According to the memo, the taxpayers of Dallas, acting through the city or county government or through some kind of "sports authority" created in the future, would be authorized by the state to build roads, stadiums--whatever is needed--and pay for it with bond money, general tax revenue--whatever it takes.
Before handing out the Hutchison memo, Miller had walked Luce through a careful course of questioning: Was the Dallas 2012 committee seeking any kind of public tax-supported funding mechanism for the games in its dealings with the Texas Legislature?
"It's not public financing for the bid," Luce said. "If the city is lucky enough to get the Olympics, in my judgment, there will of course be the need for current service--police, fire, and garbage, etc."
Would anyone ever want to use the power of eminent domain to condemn private property for the games?
"I don't have the foggiest notion," Luce said.
Miller asked him, "Do you foresee perhaps a municipality using the power to issue bonds or notes to cover any cost of utilities or infrastructure?"
"Miss Miller, I don't have any idea," Luce said.
Luce was especially adamant in insisting that the 2012 Committee, informally an extension of the Citizens Council, was neither seeking nor would it accept any repayment of the site-selection application costs.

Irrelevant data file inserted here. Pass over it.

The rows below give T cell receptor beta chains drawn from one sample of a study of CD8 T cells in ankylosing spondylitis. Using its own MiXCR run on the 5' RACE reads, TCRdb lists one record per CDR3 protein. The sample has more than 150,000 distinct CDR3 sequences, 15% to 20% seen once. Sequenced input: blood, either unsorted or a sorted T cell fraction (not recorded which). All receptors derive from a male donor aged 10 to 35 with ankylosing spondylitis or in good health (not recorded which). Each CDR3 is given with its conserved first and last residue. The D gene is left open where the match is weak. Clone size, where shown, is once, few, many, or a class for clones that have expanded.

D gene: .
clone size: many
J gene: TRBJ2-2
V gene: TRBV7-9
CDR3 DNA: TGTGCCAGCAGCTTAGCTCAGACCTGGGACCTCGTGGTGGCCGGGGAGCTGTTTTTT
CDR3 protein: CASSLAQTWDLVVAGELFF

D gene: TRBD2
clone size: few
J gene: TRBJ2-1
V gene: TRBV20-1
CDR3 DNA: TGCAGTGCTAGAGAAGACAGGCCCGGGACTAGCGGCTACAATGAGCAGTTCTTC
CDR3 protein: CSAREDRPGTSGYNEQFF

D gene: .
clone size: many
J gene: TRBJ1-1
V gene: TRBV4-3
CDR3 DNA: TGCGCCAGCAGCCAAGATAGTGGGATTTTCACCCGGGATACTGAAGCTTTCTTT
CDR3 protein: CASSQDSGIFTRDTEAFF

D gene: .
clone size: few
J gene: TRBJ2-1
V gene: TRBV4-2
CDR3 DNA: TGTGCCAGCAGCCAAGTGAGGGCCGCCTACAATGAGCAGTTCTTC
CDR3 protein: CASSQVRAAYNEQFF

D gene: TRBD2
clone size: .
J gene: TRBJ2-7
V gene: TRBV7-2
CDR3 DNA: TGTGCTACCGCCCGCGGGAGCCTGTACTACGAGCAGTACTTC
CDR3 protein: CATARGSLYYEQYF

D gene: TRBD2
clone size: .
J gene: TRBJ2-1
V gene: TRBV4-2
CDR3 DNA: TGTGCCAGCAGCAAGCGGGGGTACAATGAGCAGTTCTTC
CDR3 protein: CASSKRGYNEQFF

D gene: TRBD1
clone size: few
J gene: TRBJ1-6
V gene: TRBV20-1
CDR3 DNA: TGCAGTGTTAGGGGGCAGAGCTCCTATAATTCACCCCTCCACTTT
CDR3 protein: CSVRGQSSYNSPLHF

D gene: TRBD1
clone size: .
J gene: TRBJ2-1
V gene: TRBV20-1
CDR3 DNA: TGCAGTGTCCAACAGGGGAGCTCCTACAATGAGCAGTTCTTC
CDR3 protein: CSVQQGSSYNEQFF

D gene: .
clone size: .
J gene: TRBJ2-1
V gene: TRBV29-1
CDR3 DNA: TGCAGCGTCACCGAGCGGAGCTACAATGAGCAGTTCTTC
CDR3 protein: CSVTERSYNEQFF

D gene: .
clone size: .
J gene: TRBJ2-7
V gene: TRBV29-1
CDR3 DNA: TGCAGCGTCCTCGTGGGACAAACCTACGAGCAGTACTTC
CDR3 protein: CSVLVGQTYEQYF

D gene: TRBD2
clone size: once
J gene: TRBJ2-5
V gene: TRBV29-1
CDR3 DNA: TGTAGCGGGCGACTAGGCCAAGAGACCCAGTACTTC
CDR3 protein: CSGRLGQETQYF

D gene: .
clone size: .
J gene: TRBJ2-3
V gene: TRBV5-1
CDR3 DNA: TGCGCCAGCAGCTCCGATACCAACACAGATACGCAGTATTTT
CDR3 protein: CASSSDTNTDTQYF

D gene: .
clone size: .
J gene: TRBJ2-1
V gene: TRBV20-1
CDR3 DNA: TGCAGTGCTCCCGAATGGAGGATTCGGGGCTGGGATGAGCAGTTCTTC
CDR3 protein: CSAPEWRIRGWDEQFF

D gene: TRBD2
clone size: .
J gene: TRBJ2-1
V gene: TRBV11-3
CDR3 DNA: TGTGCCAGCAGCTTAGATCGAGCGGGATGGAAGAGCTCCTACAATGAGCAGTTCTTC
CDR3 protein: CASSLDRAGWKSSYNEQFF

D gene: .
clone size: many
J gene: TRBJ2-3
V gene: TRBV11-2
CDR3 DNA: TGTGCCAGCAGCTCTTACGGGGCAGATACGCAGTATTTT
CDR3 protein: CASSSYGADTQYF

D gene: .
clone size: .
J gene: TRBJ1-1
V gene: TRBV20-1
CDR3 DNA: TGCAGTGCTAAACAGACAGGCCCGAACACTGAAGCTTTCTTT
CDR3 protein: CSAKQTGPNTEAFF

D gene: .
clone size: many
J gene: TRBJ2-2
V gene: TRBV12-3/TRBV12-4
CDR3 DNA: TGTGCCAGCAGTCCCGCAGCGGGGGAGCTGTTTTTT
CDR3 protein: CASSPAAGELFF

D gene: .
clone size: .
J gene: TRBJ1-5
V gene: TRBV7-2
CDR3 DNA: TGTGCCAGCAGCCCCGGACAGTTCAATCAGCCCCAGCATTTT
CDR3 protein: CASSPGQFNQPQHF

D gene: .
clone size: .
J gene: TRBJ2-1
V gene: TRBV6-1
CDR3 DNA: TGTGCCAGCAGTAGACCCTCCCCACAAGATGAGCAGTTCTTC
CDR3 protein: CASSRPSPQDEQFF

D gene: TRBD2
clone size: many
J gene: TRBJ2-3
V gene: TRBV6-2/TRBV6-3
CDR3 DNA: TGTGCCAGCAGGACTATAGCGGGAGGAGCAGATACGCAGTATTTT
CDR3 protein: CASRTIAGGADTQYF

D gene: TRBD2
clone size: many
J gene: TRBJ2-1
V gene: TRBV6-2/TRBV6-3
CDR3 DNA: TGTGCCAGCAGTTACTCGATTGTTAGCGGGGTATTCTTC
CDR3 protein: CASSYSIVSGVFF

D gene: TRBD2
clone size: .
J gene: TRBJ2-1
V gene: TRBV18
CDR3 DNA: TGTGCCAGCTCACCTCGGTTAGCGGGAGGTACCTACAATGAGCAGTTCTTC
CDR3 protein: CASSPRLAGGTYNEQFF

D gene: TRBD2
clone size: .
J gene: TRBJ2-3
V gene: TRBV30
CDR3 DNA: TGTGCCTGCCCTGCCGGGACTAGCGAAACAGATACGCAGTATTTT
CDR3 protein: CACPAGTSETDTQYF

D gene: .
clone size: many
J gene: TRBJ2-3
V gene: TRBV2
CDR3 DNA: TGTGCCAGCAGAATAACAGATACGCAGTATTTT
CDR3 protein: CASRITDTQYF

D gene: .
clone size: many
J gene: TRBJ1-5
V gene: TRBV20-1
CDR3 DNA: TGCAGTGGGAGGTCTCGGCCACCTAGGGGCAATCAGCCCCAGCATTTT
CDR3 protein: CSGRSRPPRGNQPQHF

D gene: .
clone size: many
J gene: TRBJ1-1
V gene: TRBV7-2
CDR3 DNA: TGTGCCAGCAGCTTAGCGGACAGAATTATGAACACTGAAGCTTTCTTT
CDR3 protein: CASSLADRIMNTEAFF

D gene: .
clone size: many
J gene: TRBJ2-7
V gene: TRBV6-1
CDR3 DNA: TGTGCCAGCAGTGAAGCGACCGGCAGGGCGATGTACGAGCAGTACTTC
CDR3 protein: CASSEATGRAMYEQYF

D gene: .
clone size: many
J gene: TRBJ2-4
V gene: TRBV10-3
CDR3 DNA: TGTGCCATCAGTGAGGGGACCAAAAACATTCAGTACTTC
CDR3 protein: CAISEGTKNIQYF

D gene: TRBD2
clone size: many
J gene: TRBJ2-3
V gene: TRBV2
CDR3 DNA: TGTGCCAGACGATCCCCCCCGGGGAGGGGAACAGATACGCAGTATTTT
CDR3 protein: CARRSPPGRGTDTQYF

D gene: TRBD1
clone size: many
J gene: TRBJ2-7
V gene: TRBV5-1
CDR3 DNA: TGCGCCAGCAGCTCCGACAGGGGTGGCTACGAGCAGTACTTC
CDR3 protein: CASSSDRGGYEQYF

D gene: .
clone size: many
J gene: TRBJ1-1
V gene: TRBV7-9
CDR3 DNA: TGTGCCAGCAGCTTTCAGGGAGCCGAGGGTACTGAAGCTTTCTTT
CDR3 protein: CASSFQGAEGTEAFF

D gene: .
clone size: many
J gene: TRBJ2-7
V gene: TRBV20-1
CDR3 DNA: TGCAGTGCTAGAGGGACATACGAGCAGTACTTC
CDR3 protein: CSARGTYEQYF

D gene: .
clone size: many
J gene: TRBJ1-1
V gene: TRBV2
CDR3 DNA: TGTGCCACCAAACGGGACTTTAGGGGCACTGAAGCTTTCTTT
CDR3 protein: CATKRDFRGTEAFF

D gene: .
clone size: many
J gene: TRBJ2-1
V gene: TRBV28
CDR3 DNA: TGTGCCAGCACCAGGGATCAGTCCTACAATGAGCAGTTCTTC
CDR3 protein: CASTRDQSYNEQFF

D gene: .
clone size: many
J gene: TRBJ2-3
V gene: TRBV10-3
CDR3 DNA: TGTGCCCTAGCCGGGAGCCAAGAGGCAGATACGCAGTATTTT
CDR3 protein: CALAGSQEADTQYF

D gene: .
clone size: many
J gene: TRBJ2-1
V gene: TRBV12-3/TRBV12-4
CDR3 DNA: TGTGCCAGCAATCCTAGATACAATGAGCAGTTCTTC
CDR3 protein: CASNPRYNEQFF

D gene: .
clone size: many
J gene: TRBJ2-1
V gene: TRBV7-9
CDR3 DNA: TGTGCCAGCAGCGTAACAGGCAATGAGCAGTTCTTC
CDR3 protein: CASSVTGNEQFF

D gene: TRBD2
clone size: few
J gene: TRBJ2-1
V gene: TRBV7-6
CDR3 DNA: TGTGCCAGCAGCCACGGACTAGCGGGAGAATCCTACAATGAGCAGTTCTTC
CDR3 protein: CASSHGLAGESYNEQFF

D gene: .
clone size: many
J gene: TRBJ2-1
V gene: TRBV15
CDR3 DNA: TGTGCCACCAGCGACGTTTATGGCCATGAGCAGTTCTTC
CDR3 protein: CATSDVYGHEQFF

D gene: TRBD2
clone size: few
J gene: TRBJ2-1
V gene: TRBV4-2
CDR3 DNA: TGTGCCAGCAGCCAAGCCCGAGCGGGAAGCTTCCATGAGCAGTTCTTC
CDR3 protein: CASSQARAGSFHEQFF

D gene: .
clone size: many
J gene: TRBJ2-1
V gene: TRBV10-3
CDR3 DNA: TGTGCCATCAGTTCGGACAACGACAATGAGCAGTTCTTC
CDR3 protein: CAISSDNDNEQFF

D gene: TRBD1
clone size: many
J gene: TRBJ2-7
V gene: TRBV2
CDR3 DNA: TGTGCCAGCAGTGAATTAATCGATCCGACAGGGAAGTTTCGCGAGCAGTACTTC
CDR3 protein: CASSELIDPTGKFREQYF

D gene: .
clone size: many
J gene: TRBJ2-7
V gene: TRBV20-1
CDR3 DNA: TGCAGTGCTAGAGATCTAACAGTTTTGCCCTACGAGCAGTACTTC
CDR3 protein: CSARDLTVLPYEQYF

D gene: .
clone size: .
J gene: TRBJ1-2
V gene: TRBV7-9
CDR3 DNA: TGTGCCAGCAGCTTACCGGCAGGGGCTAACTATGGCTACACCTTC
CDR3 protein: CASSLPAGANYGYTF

When she had concluded a long list of questions, Miller then presented the mayor and each council member with a photocopy of a memo Hutchison had prepared for state Rep. Art Reyna of San Antonio. Reyna, whose city is pursuing the 2007 Pan American games, has taken the lead in formulating state support for Olympic bids. Hutchison's memo, under the title "minimum findings by the Legislature," outlined the following minimum terms for Reyna to consider if Dallas wins the games:
* The state would negotiate a contract with the 2012 Committee by which the state would agree to re-pay the committee "so much Site Selection Application costs."
* Several years before the games themselves, the state should begin setting aside a portion of the sales tax collected in the Dallas area to help pay for the games.